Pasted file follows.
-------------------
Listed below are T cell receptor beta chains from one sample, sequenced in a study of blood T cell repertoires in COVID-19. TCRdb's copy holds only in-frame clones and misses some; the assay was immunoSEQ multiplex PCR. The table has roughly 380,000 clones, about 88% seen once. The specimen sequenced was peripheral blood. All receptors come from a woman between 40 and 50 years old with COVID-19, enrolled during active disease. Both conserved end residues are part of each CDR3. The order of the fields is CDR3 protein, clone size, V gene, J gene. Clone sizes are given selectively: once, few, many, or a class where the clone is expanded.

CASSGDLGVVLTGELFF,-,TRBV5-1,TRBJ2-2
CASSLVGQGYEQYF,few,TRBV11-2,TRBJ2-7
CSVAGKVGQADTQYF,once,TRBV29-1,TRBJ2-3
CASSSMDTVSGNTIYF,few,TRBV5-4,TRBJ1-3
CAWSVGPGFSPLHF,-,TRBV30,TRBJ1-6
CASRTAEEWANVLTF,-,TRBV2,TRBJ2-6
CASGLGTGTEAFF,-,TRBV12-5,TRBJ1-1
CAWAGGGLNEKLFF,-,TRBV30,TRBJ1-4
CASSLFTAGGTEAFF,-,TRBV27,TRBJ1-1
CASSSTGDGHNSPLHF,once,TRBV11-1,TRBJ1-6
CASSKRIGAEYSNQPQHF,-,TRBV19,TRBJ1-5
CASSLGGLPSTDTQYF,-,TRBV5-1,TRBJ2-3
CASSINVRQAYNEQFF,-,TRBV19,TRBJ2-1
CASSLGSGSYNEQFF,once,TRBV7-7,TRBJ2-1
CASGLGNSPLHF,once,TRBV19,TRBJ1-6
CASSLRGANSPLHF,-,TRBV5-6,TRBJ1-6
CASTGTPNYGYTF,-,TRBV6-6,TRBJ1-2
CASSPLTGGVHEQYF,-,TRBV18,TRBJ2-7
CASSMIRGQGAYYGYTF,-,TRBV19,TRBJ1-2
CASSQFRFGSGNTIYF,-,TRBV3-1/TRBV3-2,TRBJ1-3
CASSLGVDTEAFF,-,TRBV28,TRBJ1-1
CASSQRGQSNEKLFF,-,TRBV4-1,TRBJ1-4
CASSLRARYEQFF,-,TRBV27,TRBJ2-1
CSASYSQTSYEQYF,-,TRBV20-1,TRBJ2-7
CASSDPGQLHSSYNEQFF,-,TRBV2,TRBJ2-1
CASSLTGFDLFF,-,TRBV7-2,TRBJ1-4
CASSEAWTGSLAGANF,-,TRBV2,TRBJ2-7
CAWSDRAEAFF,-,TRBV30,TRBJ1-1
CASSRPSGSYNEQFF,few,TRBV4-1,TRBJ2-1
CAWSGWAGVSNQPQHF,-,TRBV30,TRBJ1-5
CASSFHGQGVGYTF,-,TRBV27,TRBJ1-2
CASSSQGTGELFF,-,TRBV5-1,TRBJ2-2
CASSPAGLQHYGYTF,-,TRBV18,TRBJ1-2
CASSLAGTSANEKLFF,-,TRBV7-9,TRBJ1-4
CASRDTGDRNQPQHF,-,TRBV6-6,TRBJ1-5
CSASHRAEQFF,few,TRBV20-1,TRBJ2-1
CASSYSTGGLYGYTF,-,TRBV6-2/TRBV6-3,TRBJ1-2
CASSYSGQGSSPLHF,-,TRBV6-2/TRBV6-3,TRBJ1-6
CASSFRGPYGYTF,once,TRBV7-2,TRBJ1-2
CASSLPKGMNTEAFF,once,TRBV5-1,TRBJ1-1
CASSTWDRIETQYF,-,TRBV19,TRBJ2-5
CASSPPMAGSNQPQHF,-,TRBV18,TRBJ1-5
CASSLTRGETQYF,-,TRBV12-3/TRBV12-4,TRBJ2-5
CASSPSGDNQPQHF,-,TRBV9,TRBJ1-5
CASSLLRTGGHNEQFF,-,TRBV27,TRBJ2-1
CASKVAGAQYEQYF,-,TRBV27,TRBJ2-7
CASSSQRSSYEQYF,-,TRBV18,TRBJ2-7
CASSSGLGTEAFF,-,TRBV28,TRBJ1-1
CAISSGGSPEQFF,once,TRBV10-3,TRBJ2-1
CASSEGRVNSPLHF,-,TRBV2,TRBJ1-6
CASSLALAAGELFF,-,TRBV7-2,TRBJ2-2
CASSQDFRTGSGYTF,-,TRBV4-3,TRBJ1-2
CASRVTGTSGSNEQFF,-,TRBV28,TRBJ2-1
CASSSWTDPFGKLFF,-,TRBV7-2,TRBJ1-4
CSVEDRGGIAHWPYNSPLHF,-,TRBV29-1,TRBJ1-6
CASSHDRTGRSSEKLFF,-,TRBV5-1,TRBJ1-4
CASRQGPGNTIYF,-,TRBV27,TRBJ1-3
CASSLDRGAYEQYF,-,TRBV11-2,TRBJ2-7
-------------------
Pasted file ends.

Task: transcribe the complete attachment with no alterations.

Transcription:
Listed below are T cell receptor beta chains from one sample, sequenced in a study of blood T cell repertoires in COVID-19. TCRdb's copy holds only in-frame clones and misses some; the assay was immunoSEQ multiplex PCR. The table has roughly 380,000 clones, about 88% seen once. The specimen sequenced was peripheral blood. All receptors come from a woman between 40 and 50 years old with COVID-19, enrolled during active disease. Both conserved end residues are part of each CDR3. The order of the fields is CDR3 protein, clone size, V gene, J gene. Clone sizes are given selectively: once, few, many, or a class where the clone is expanded.

CASSGDLGVVLTGELFF,-,TRBV5-1,TRBJ2-2
CASSLVGQGYEQYF,few,TRBV11-2,TRBJ2-7
CSVAGKVGQADTQYF,once,TRBV29-1,TRBJ2-3
CASSSMDTVSGNTIYF,few,TRBV5-4,TRBJ1-3
CAWSVGPGFSPLHF,-,TRBV30,TRBJ1-6
CASRTAEEWANVLTF,-,TRBV2,TRBJ2-6
CASGLGTGTEAFF,-,TRBV12-5,TRBJ1-1
CAWAGGGLNEKLFF,-,TRBV30,TRBJ1-4
CASSLFTAGGTEAFF,-,TRBV27,TRBJ1-1
CASSSTGDGHNSPLHF,once,TRBV11-1,TRBJ1-6
CASSKRIGAEYSNQPQHF,-,TRBV19,TRBJ1-5
CASSLGGLPSTDTQYF,-,TRBV5-1,TRBJ2-3
CASSINVRQAYNEQFF,-,TRBV19,TRBJ2-1
CASSLGSGSYNEQFF,once,TRBV7-7,TRBJ2-1
CASGLGNSPLHF,once,TRBV19,TRBJ1-6
CASSLRGANSPLHF,-,TRBV5-6,TRBJ1-6
CASTGTPNYGYTF,-,TRBV6-6,TRBJ1-2
CASSPLTGGVHEQYF,-,TRBV18,TRBJ2-7
CASSMIRGQGAYYGYTF,-,TRBV19,TRBJ1-2
CASSQFRFGSGNTIYF,-,TRBV3-1/TRBV3-2,TRBJ1-3
CASSLGVDTEAFF,-,TRBV28,TRBJ1-1
CASSQRGQSNEKLFF,-,TRBV4-1,TRBJ1-4
CASSLRARYEQFF,-,TRBV27,TRBJ2-1
CSASYSQTSYEQYF,-,TRBV20-1,TRBJ2-7
CASSDPGQLHSSYNEQFF,-,TRBV2,TRBJ2-1
CASSLTGFDLFF,-,TRBV7-2,TRBJ1-4
CASSEAWTGSLAGANF,-,TRBV2,TRBJ2-7
CAWSDRAEAFF,-,TRBV30,TRBJ1-1
CASSRPSGSYNEQFF,few,TRBV4-1,TRBJ2-1
CAWSGWAGVSNQPQHF,-,TRBV30,TRBJ1-5
CASSFHGQGVGYTF,-,TRBV27,TRBJ1-2
CASSSQGTGELFF,-,TRBV5-1,TRBJ2-2
CASSPAGLQHYGYTF,-,TRBV18,TRBJ1-2
CASSLAGTSANEKLFF,-,TRBV7-9,TRBJ1-4
CASRDTGDRNQPQHF,-,TRBV6-6,TRBJ1-5
CSASHRAEQFF,few,TRBV20-1,TRBJ2-1
CASSYSTGGLYGYTF,-,TRBV6-2/TRBV6-3,TRBJ1-2
CASSYSGQGSSPLHF,-,TRBV6-2/TRBV6-3,TRBJ1-6
CASSFRGPYGYTF,once,TRBV7-2,TRBJ1-2
CASSLPKGMNTEAFF,once,TRBV5-1,TRBJ1-1
CASSTWDRIETQYF,-,TRBV19,TRBJ2-5
CASSPPMAGSNQPQHF,-,TRBV18,TRBJ1-5
CASSLTRGETQYF,-,TRBV12-3/TRBV12-4,TRBJ2-5
CASSPSGDNQPQHF,-,TRBV9,TRBJ1-5
CASSLLRTGGHNEQFF,-,TRBV27,TRBJ2-1
CASKVAGAQYEQYF,-,TRBV27,TRBJ2-7
CASSSQRSSYEQYF,-,TRBV18,TRBJ2-7
CASSSGLGTEAFF,-,TRBV28,TRBJ1-1
CAISSGGSPEQFF,once,TRBV10-3,TRBJ2-1
CASSEGRVNSPLHF,-,TRBV2,TRBJ1-6
CASSLALAAGELFF,-,TRBV7-2,TRBJ2-2
CASSQDFRTGSGYTF,-,TRBV4-3,TRBJ1-2
CASRVTGTSGSNEQFF,-,TRBV28,TRBJ2-1
CASSSWTDPFGKLFF,-,TRBV7-2,TRBJ1-4
CSVEDRGGIAHWPYNSPLHF,-,TRBV29-1,TRBJ1-6
CASSHDRTGRSSEKLFF,-,TRBV5-1,TRBJ1-4
CASRQGPGNTIYF,-,TRBV27,TRBJ1-3
CASSLDRGAYEQYF,-,TRBV11-2,TRBJ2-7